It’s always stimulating to uncover similarities in different pieces of art– as long as you can feel that something more than plagiarism is involved! One of my first ever experiences came, as mentioned in an early Leaf Collecting post, when I saw the paintings of Andrew Wyeth and realised he dealt with similar people and places as did two other artists from different periods, the poet Robert Frost and the songwriter David Ackles.
Porteous describes larks and swallows flying in the midsummer twilight in the north-east of England. The mood is eerie and almost supernatural as the viewer watches the “messengers from another shore” which act like “needles, blue-black arrows, ravelling breath-taking streamers of flight”.
Lawrence’s narrator is in southern Europe, sitting on a terrace in Florence about 100 years ago, but he also has an acute sense of the gently shifting period between night and day and of birds creating a new landscape. “The world is taken by surprise” as he watches the swallows “with spools of dark thread sewing the shadows together”.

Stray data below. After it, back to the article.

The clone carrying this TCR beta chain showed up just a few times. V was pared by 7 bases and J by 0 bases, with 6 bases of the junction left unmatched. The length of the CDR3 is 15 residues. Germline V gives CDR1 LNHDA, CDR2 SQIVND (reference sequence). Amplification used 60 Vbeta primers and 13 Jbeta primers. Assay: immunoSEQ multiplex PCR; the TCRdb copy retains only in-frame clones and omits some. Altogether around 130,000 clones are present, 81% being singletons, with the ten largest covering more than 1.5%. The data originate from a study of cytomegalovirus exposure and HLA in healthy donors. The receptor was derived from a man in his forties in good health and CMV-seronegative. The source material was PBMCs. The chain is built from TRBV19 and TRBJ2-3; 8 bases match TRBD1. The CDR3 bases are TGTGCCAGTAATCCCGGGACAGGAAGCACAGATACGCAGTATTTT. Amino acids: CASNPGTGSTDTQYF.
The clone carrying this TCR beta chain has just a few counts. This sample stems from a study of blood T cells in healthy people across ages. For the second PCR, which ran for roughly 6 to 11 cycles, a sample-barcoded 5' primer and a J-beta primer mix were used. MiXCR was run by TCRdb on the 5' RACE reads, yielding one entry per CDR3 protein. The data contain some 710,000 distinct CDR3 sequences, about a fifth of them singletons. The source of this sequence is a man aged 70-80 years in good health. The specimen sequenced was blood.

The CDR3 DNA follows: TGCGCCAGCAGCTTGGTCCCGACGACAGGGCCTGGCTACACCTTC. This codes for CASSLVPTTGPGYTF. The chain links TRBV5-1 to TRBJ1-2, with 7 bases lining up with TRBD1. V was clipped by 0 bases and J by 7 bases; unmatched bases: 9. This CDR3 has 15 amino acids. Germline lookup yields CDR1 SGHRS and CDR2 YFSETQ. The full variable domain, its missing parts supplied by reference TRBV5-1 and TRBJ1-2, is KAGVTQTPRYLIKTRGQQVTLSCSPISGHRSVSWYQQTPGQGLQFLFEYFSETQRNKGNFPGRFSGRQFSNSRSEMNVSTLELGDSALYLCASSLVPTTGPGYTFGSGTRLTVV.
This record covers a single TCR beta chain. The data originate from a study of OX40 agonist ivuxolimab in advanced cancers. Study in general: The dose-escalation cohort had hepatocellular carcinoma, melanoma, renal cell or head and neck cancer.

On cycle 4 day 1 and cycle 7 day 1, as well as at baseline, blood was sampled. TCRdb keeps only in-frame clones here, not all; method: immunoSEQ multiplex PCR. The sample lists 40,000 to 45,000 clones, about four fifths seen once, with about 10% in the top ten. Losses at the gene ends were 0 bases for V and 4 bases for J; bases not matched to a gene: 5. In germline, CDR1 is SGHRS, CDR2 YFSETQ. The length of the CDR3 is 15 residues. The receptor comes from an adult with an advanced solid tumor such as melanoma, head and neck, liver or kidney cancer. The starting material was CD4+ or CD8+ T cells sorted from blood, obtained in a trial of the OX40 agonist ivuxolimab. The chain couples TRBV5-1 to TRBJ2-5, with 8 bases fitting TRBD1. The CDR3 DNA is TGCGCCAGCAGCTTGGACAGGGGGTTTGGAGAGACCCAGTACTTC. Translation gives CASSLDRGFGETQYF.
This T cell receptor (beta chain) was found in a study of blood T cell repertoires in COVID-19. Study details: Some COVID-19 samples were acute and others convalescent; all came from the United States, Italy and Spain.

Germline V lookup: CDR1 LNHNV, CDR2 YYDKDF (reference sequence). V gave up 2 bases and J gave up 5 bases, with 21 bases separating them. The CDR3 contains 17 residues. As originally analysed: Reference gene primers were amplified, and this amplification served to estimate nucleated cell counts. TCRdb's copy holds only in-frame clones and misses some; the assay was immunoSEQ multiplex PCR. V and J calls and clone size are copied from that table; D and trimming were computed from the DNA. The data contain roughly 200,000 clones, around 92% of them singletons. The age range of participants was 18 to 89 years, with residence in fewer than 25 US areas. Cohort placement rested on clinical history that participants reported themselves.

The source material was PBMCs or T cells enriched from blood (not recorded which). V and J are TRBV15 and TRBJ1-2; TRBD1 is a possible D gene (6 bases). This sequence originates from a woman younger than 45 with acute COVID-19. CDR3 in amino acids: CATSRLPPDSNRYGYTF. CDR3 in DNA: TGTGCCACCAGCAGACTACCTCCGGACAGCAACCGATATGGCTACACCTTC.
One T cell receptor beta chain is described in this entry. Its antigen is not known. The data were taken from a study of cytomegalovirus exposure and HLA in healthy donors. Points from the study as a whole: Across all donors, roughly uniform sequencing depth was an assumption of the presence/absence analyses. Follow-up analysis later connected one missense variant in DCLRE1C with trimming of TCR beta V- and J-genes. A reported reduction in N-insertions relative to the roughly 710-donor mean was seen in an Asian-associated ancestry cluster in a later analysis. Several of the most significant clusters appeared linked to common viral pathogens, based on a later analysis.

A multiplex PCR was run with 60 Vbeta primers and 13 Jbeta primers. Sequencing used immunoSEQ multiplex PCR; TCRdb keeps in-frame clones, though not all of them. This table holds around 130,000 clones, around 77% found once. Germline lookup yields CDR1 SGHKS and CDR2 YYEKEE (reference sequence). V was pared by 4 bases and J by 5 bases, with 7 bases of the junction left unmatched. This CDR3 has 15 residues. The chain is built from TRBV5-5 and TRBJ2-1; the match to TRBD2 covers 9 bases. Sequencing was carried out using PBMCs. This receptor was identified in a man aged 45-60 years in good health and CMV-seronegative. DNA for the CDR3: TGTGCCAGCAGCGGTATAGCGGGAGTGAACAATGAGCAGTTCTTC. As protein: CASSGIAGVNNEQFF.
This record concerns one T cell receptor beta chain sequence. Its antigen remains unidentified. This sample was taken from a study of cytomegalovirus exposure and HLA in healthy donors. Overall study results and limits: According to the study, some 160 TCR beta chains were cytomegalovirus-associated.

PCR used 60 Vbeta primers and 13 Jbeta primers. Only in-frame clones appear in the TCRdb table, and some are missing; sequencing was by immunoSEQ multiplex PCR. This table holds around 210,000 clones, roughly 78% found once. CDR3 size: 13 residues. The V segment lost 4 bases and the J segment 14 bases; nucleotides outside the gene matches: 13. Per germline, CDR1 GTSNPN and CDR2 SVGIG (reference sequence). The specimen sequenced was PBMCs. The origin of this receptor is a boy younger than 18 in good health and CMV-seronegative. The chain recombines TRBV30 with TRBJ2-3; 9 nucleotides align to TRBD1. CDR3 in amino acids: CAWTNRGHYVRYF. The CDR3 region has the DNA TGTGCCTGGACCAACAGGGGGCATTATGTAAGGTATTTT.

While the narrator in Lawrence’s poem moves from an admiration of swallows to a revulsion towards bats, Porteous’ poem retains a tone of pleasure and wonder. Her birds are the “minstrels” which, evoking “gold, firelight, dancing”, help to bring the medieval ruins of Dunstanburgh castle temporarily back to midsummer life.